Generic properties of dispersion relations for discrete periodic operators
Academic Article

Overview

Research

Identity

Additional Document Info

Other

View All

Overview

abstract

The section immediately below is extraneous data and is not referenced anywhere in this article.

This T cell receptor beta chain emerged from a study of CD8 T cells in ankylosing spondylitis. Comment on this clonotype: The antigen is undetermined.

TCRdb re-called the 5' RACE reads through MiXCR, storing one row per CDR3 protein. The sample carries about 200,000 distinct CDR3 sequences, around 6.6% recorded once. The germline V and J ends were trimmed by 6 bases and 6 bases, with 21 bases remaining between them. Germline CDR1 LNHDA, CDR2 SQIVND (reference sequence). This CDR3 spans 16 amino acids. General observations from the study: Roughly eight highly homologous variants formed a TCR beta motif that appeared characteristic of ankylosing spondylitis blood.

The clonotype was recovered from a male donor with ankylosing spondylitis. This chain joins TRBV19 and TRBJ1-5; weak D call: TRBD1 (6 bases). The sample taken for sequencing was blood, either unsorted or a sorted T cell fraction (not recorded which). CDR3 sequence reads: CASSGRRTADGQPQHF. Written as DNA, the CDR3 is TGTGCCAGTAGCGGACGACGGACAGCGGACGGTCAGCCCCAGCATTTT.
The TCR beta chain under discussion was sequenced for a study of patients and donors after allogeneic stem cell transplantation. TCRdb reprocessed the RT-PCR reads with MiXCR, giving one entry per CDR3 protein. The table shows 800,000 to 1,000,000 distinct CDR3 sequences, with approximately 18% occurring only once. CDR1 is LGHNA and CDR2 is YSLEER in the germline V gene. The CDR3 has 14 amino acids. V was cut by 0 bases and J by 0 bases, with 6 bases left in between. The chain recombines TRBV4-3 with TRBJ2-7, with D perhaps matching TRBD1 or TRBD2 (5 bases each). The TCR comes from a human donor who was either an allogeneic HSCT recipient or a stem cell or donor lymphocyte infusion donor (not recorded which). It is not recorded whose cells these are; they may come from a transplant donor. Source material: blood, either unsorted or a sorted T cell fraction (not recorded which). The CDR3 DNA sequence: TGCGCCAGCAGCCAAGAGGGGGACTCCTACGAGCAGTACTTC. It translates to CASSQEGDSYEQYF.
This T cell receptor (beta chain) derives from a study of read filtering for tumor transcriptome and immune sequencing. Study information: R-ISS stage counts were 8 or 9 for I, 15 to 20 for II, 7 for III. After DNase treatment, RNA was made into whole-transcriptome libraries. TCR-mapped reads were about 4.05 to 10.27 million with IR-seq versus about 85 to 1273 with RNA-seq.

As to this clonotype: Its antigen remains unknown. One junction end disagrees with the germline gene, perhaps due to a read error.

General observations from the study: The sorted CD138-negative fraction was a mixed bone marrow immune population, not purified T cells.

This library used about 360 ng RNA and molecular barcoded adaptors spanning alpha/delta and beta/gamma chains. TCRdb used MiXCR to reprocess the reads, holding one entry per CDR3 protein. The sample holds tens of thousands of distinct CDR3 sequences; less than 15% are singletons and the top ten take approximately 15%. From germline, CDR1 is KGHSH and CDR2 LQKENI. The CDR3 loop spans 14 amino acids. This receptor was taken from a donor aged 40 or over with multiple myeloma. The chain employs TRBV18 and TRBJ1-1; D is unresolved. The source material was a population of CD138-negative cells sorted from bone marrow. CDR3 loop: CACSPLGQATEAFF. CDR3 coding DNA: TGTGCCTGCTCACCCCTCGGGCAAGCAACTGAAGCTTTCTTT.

An old problem in mathematical physics deals with the structure of the dispersion relation of the Schr"odinger operator $-Delta+V(x)$ in $R^n$ with periodic potential near the edges of the spectrum. A well known conjecture says that generically (with respect to perturbations of the periodic potential) the extrema are attained by a single branch of the dispersion relation, are isolated, and have non-degenerate Hessian (i.e., dispersion relations are graphs of Morse functions). The important notion of effective masses in solid state physics, as well as Liouville property, Green's function asymptotics, etc. hinge upon this property. The progress in proving this conjecture has been slow. It is natural to try to look at discrete problems, where the dispersion relation is (in appropriate coordinates) an algebraic, rather than analytic, variety. Such models are often used for computation in solid state physics (the tight binding model). Alas, counterexamples exist in some discrete situations. We start establishing the following dichotomy: the non-degeneracy of extrema either fails or holds in the complement of a proper algebraic subset of the parameters. The known counterexample has only two free parameters. This might be too tight for genericity to hold. We consider the maximal $Z^2$-periodic two-atomic nearest-cell interaction graph, with nine edges per unit cell and the discrete "Laplace-Beltrami" operator on it. We then use methods from computational and combinatorial algebraic geometry to prove the genericity conjecture for this graph. We show three different approaches to the genericity, which might be suitable in various situations. It is also proven in this case that adding more parameters does not destroy the genericity result. We list all "bad" periodic subgraphs of the one we consider and discover that in all these cases genericity fails for "trivial" reasons only.